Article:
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IU Health Follows New Recommendations After External Review Of Susan Moore's Death

(Alicia Sanders and Rashad Elby/GoFundMe)

An external review on the death of a Black woman doctor found the “medical management and technical care” she received from Indiana University Health did not contribute to her death. But the review also found a lack of empathy and compassion in the delivery of her care, according to a news release from IU Health Wednesday. 

Dr. Susan Moore died last December from complications related to COVID-19. In a viral Facebook video, she alleged racial bias played a role in inadequate care she received at IU Health North Hospital. 

The review panel was made up of six outside health care experts— four of whom are Black. The panel found cultural competence was not practiced by all providers and several lacked awareness of implicit racial bias in Moore’s care.

The review panel interviewed more than 30 individuals involved directly or indirectly with Moore’s care. The panel also reviewed medical documents, IU Health’s internal review of the case and other information on the organization. 

IU Health President Dennis Murphy accepts the panel’s findings. He said providers may not have fully understood Moore’s needs and concerns. 

"I think the core issue was, were they listening to a patient and understanding and fully appreciating the concerns that they were expressing?" Murphy said. "Were you providing whole person care versus treating it as just solely a disease or a condition."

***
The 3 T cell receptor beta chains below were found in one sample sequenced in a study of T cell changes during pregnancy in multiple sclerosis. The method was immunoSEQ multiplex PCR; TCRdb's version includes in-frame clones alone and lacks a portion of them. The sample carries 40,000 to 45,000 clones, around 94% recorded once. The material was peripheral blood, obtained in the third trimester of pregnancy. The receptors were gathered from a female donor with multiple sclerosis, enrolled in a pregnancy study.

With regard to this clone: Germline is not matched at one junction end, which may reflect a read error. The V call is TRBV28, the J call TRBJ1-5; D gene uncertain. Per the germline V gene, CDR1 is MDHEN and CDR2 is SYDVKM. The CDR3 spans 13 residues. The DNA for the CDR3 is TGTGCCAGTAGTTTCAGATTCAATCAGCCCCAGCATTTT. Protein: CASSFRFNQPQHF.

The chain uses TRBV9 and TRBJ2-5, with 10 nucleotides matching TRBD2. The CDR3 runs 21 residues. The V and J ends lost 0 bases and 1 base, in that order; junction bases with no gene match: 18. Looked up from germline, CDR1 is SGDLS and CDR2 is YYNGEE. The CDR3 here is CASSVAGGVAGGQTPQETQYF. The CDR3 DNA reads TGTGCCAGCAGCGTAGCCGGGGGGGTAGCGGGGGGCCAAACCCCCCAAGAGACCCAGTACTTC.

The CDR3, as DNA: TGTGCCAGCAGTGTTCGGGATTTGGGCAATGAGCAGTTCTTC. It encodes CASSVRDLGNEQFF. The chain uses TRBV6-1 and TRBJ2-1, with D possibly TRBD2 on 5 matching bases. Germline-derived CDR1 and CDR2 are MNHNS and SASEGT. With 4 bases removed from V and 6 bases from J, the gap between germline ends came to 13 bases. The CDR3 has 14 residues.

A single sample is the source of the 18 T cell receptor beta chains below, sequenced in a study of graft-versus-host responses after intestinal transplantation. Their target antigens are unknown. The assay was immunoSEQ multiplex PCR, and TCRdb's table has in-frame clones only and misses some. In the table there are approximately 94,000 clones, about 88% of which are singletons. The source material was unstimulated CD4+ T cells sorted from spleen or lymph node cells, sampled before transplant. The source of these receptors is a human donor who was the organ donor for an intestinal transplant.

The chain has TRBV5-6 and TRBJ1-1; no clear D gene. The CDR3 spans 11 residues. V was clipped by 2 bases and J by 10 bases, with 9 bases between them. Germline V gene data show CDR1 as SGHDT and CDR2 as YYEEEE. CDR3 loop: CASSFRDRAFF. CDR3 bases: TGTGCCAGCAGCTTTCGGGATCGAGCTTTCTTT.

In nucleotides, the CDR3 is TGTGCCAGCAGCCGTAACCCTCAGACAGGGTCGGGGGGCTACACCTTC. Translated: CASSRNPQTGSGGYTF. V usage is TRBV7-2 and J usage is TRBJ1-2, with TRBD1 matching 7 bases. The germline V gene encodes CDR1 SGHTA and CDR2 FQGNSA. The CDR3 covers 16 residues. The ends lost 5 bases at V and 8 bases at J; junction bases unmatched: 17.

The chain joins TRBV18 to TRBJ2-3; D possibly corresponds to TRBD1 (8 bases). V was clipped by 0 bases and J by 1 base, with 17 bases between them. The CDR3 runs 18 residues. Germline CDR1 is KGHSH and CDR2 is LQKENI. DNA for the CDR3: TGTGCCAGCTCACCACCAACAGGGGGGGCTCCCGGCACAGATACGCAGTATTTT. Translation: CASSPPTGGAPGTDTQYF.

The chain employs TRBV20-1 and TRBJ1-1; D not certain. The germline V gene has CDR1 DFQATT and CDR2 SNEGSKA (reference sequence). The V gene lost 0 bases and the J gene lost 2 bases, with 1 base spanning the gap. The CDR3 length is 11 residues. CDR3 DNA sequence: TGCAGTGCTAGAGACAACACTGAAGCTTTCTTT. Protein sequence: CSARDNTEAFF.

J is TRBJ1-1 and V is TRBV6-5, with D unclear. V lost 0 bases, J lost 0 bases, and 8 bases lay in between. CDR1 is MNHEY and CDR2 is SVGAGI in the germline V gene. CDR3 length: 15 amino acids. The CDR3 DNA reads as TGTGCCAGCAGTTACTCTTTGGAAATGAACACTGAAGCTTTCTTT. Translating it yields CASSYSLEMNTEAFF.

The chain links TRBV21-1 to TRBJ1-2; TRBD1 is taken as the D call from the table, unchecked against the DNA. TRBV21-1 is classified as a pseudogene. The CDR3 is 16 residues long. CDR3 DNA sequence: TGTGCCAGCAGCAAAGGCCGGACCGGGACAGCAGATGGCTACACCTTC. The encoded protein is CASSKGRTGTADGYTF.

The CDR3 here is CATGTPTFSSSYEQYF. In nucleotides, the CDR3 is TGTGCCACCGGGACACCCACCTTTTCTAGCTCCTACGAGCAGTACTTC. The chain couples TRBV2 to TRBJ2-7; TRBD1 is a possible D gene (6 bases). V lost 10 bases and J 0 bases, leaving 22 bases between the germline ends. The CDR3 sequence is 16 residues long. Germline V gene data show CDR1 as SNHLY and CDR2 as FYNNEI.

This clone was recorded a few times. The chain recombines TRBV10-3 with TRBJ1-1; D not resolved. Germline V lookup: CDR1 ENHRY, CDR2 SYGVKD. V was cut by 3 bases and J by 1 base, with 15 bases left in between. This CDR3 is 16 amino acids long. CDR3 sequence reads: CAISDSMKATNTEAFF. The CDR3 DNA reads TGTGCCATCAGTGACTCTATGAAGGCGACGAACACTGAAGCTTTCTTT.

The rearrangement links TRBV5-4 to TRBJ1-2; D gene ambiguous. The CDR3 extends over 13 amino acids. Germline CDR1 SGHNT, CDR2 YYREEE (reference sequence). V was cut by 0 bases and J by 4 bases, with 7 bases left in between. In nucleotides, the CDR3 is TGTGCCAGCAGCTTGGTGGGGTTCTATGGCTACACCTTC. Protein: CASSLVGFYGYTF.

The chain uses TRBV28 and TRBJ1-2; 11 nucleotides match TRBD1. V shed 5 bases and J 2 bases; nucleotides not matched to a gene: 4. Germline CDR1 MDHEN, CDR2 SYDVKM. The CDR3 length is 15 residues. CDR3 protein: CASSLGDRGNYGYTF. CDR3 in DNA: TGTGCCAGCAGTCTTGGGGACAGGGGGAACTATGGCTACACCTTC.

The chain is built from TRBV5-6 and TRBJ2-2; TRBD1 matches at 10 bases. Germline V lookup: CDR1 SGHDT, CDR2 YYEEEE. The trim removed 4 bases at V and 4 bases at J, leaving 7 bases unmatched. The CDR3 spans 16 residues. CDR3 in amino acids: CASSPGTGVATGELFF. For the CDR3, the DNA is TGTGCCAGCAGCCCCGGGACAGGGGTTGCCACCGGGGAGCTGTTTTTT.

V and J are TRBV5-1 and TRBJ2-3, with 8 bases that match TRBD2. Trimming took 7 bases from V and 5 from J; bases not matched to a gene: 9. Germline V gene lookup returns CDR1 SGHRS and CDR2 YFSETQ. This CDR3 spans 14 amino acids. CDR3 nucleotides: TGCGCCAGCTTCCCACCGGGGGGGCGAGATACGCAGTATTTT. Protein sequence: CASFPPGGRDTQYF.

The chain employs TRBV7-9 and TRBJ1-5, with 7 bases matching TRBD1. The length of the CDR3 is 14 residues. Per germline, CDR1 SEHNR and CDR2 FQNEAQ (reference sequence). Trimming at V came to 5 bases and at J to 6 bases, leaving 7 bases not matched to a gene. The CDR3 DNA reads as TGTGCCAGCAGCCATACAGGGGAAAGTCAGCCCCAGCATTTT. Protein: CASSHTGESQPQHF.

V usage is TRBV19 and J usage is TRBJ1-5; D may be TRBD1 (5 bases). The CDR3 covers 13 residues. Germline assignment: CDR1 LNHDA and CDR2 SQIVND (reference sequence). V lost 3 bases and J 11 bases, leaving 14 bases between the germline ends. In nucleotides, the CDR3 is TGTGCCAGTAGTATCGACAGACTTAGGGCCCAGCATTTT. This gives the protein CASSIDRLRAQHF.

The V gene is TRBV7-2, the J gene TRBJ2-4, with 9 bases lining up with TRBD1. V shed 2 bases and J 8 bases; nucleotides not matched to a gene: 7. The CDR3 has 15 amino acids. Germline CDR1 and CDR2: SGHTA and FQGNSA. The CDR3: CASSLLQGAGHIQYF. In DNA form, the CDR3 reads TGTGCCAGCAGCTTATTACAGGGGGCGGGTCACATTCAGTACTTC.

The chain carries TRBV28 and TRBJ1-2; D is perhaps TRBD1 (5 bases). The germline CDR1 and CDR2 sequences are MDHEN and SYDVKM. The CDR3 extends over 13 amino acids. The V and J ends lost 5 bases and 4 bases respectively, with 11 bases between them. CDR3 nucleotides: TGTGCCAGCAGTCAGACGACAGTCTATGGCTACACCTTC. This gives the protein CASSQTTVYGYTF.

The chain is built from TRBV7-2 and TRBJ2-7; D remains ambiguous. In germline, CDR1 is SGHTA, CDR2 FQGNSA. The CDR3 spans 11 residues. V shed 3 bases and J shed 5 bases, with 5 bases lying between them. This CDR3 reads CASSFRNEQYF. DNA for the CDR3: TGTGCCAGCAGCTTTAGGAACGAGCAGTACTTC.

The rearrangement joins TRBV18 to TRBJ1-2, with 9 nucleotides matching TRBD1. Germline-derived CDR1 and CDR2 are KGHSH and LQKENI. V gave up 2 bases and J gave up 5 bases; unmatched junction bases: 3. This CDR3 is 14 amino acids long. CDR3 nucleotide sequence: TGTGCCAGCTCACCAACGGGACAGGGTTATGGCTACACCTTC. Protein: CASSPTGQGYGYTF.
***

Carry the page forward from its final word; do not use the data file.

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The panel recommends IU Health improve the delivery of patient care and increase cultural competence and awareness of implicit bias within the organization. 

Murphy said these recommendations align with how IU Health hopes to move forward. 

“We are extremely committed to becoming a truly diverse, equitable and inclusive organization,” Murphy said. 

All staff members will undergo diversity, inclusion and equity training and assessment of these efforts will be part of performance reviews. The organization will also hire a chief equity health officer. 

The law firm Langer & Langer represents Moore’s estate and released a statement on the review and IU Health’s response.

In the statement, Moore’s son Henry “appreciates the genuine thoughtfulness and commitment to change that IU Health has promised to pursue. It is his greatest hope that his mother’s legacy brings about a fair, culturally accountable health care system.”

Contact reporter Darian at dbenson@wfyi.org or follow her on Twitter at @HelloImDarian.